Tom stood to his feet but said nothing as he walked out the back door and climbed into the van. Jim rolled his eyes and glanced at Larry. “I’ll see you guys later.” He walked outside and approached the van, mumbling to himself, “It’s going to be a very long day.” Bob watched Jim as he followed Tom to the van. “Tom seems a little upset.” “I can’t say that I blame him.” said Larry. Bob tapped his ﬁngernails in a random rhythm on the table, “Maybe Tom could stay on. I can ﬂy him home whenever he decides to leave.” Larry drew a deep breath and exhaled slowly. “I don’t know. Let them work it out. We’ll play it by ear. Right now, we need to get some people out here.” Bob pulled a small notepad from his shirt pocket and said, “I’m already working on that. I’ve made a small list of people that I feel we can trust.” “Anyone I know?” “Probably.” Bob handed the list to Larry. “We can start making phone calls after breakfast, but we’ll have to be careful. If we get too many people involved, we’re going to have a leak.” “I know.” Larry glanced across the kitchen where Paulus had just ﬁnished frying some bacon. “Paulus, would you join us for breakfast?” * Jim and Tom returned to the Alpha sight and began switching on the work lights. “You haven’t said a word since we left the house. Are you angry at me?” Jim asked. “Let’s just say I’m confused. You said that you were going to hang in here, and now you’re packing it in. What gives?” “I know what I said, but I’ve thought it over. I’ve got a wife and a career back home, and that’s what’s important to me. We’ll be ostracized if we go public with this alien stuﬀ. I phoned Pat last night and told her I was coming home. Don’t worry; I didn’t mention anything about aliens. I know you’d like to stay on, but we’d only be in the way. Larry
will keep us up to date. All we have to do is make a phone call, and he can ﬁll us in.” Tom knew that Jim was right. Their work was ﬁnished, but he couldn’t imagine leaving. “You’re right, but I’ve been studying these ancient writings for years and now that we’ve made the biggest discovery of all time, I can’t just walk away. I don’t care about some elitist agenda, and I’m not worried about making waves in someone’s intellectual pond. I have to follow this through!” “I understand where you’re coming from, and I wish I had your courage, but I don’t. If you’re serious about perusing this alien technology, you’ve got the summer oﬀ. Why not spend it here?” Tom nodded. “That’s a thought.” “Why not? I’m sure that Larry would be happy to keep you. Just oﬀer some cash for groceries and such.” “All right,” Tom said, feeling much better. “I’ll speak to Larry.” “Good for you.” * Bob and Larry spent hours making phone calls. They needed to entice the best people to join them in developing their newly discovered ﬁnd, but they had to be extremely careful not to let the cat out of the bag, so they made a cover story. There was going to be a seminar on energy research, two weeks from today, and only a select group of scientists were invited. It would be a three-day seminar, and the selected few were urged to plan on staying for the entire program. Casual wear was mandatory. Larry ﬁnished a conversation with the last of the prospective scientists and placed the phone on the kitchen table. “Well Bob, that should do it. You think all of them will show?” “I hope so. We’ve made it sound exciting. If they believe there’s been a real breakthrough in their ﬁeld of research, they’ll be here.” Larry nodded. “We pumped it up enough to make it sound enticing. Maybe we weren’t exactly telling the truth, but I think they’ll understand our predicament, once they see what we have.”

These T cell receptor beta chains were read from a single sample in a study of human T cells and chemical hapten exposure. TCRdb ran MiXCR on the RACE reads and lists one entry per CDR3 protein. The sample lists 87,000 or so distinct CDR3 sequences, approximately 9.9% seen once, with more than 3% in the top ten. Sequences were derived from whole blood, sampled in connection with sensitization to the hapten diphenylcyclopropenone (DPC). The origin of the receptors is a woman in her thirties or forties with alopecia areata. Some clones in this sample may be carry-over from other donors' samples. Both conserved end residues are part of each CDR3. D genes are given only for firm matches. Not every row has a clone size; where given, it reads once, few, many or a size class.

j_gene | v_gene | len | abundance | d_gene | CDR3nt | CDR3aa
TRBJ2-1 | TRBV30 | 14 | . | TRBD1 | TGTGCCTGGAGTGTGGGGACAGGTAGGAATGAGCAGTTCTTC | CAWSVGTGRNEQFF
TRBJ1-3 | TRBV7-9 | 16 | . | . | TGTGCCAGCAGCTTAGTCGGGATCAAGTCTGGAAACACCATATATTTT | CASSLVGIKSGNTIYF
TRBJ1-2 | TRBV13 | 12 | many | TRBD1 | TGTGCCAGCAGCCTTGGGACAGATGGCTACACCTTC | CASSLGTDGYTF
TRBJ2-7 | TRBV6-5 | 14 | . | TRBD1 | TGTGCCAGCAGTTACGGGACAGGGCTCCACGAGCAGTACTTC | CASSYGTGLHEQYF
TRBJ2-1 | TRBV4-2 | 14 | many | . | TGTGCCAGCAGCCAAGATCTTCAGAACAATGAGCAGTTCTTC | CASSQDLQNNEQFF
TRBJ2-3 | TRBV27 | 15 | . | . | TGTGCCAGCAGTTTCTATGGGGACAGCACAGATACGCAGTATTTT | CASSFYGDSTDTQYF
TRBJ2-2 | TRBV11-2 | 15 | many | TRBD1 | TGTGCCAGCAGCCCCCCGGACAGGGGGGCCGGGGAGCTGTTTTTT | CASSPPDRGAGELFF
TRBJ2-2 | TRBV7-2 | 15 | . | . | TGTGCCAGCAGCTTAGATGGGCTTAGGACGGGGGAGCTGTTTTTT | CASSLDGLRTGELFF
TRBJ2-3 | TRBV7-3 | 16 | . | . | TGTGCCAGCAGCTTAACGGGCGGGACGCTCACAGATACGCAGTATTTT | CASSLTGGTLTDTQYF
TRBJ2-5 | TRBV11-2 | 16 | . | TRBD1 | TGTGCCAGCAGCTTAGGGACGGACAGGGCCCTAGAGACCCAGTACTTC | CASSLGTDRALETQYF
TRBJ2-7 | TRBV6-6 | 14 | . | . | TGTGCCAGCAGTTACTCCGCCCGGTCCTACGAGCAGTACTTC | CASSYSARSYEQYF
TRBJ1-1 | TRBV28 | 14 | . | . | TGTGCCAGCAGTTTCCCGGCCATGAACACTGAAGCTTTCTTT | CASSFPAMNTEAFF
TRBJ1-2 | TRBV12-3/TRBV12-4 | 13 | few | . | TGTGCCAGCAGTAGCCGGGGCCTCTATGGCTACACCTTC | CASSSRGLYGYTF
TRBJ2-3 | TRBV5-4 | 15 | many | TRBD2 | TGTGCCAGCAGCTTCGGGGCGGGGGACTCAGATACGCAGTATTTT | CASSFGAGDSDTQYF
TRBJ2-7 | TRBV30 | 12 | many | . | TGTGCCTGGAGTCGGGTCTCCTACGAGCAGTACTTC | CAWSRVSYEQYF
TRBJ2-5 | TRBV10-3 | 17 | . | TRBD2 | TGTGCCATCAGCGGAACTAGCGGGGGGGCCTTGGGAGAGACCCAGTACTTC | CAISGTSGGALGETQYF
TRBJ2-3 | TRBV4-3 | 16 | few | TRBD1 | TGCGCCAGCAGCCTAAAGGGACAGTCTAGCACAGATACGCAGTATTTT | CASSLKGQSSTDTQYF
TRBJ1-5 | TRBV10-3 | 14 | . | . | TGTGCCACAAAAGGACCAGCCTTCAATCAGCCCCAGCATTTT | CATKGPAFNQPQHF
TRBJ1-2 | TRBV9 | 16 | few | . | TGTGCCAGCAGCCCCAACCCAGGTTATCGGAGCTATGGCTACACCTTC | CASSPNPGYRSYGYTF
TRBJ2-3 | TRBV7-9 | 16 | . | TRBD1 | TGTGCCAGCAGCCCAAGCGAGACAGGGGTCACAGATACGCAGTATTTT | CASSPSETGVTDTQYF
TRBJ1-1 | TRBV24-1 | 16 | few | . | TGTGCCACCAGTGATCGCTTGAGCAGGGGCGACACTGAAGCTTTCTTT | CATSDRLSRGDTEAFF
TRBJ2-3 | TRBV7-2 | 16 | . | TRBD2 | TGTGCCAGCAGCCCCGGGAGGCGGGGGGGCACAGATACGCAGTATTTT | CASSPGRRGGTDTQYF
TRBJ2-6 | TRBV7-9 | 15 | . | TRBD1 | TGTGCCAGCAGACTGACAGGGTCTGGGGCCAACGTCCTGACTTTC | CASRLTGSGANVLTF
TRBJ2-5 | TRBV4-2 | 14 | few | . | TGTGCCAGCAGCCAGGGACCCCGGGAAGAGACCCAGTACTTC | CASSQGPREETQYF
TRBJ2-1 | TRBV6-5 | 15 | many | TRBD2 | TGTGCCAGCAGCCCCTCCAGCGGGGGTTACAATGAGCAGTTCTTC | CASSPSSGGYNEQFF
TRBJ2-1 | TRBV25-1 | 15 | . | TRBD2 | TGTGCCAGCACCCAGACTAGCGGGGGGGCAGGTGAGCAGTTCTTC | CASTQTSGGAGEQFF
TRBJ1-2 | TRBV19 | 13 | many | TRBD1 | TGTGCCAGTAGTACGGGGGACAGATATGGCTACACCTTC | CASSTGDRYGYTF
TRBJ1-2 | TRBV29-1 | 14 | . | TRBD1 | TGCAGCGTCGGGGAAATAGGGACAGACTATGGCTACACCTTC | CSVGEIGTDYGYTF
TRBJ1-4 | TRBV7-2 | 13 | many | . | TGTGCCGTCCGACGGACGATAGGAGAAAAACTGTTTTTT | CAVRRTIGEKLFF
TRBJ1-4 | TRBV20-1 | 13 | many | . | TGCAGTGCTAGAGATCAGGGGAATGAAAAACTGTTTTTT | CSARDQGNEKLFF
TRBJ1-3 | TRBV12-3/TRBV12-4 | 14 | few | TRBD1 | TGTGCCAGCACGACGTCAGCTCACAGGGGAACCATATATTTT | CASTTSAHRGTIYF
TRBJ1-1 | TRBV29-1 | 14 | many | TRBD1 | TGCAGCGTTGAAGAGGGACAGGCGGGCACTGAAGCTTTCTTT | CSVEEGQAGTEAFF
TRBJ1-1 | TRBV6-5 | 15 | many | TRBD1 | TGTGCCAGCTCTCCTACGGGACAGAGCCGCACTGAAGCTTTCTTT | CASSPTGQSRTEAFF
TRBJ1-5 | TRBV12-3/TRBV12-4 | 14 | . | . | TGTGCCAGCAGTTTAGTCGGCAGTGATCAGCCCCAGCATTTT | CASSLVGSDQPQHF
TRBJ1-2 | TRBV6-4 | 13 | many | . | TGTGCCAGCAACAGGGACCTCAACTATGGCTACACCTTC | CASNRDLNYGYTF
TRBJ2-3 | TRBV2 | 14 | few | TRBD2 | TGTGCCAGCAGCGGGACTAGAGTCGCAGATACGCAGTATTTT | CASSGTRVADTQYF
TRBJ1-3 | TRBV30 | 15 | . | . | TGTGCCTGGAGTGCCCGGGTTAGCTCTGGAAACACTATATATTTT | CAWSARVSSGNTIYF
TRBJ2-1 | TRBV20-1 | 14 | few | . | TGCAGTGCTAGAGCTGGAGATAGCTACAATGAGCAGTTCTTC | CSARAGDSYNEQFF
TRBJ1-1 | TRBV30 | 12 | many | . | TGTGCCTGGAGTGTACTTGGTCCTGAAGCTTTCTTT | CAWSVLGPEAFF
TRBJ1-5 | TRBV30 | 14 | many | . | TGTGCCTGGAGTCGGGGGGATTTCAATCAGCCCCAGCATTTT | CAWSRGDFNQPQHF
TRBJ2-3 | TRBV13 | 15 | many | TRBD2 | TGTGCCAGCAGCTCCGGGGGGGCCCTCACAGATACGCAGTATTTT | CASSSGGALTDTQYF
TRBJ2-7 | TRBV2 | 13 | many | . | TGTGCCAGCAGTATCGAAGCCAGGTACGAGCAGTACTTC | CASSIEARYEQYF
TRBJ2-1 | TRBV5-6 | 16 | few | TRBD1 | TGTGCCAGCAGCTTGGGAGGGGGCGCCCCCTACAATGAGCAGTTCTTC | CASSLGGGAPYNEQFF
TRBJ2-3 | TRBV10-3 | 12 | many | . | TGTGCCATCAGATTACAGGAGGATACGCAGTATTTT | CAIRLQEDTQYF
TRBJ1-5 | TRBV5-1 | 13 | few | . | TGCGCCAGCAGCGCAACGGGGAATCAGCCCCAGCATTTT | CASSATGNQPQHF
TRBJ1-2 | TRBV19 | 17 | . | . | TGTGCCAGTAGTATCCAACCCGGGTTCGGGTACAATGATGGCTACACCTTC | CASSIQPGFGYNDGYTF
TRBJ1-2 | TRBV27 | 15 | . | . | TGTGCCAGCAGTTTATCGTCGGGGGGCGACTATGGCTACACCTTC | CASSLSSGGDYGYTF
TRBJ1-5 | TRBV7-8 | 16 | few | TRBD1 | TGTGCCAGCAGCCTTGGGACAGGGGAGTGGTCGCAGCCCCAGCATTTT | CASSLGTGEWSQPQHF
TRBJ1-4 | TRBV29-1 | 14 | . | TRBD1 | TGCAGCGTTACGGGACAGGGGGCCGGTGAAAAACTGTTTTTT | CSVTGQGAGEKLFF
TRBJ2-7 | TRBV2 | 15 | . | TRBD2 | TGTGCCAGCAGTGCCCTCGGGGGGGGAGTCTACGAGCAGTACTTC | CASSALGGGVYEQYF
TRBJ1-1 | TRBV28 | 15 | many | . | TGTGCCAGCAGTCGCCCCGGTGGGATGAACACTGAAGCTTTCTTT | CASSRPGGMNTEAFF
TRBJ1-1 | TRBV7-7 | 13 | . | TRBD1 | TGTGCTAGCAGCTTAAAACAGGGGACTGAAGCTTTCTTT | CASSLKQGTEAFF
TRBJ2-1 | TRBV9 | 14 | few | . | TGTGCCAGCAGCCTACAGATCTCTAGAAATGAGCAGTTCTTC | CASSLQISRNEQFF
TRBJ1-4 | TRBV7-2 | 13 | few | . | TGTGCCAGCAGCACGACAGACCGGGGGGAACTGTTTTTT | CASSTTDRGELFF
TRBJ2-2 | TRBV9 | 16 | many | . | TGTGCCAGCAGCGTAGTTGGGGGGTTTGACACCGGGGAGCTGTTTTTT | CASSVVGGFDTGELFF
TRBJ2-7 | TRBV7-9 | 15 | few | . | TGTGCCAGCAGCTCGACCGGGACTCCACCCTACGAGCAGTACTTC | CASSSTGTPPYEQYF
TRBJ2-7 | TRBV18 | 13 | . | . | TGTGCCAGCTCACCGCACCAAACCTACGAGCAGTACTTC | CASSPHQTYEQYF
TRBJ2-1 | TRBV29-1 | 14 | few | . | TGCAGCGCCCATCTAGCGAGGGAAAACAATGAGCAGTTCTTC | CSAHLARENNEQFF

“My concern is a leak. Why don’t we put a non-disclosure agreement together and have everyone sign it before we show them the facts?” Larry sat forward in his chair. “Now that’s a good idea. They’re used to signing such agreements, and it just might help to keep a lid on things. At least for awhile.” “You do realize that eventually there will be a leak; there always is.” “Yes, but hopefully not before we get the right information to the right people. Once this kind of technology gets into mainstream corporations, there’ll be no way to stop it. We’ll just have to keep in mind, that after we assemble a team, we’ll need to work as fast as we can.” Bob paused and thought for a moment. “You know, we need to document everything, and we need to keep a backup copy of our work in a safe place.” “Yes, I thought of that too. In fact, that’s where Paulus comes in. He’s our backup. We’ll pass the data to him, and he can put it in a safe place, some place that even we don’t know about.” “That’s good. Paulus is trust worthy, and he can certainly handle himself. Okay, let’s get him in here.”
The days passed quickly as Bob and Larry work feverishly to prepare for the seminar. They put their heads together and created a detailed report on the theories of Zero Point Energy, and then created documents and leaﬂets to pass out to the guests. They did all they could to prepare a detailed presentation. Jim had returned home, but Tom stayed on and pitched in to help with the seminar preparations. There was much work to do, and Paulus was no slacker. He and Tom worked together and gathered additional work lights, ﬂashlights, and a mountain of food and supplies for the expected guests. After Paulus felt comfortable with the supplies, he turned his attention to the old farmhouse. His ﬁrst objective was to prepare sleeping quarters on the second ﬂoor. The farmhouse was large, but they still needed more space, so he and Tom worked hard to clean out the attic to make room for several new twin beds. When they were ﬁnished, the attic looked like a small military barracks. When the sleeping arrangements were complete, Paulus and Tom wasted no time, in turning the large family room into a meeting hall. They then tightened security with an updated alarm system, which included motion sensors and cameras mounted in key locations in and around the farmhouse. Friday was to be the big day, but Larry got a surprise on Thursday afternoon when a small aircraft landed, unannounced, on the grass strip. He and Paulus climbed into the pickup truck and raced across the ﬁeld to se who had landed. As they approached the small craft, Larry recognized Johnathan Wheeler, one of the invited guests. Paulus pulled the pickup in close to the plane, and Larry climbed out of the truck. “John, it’s good to see you.” The two men shook hands and Larry turned to inspect the tiny, home-built aircraft. “Is this yours?” “It sure is. I spent three years building this baby, and I never pass up an opportunity to take her out.” “Is it a kit plane?”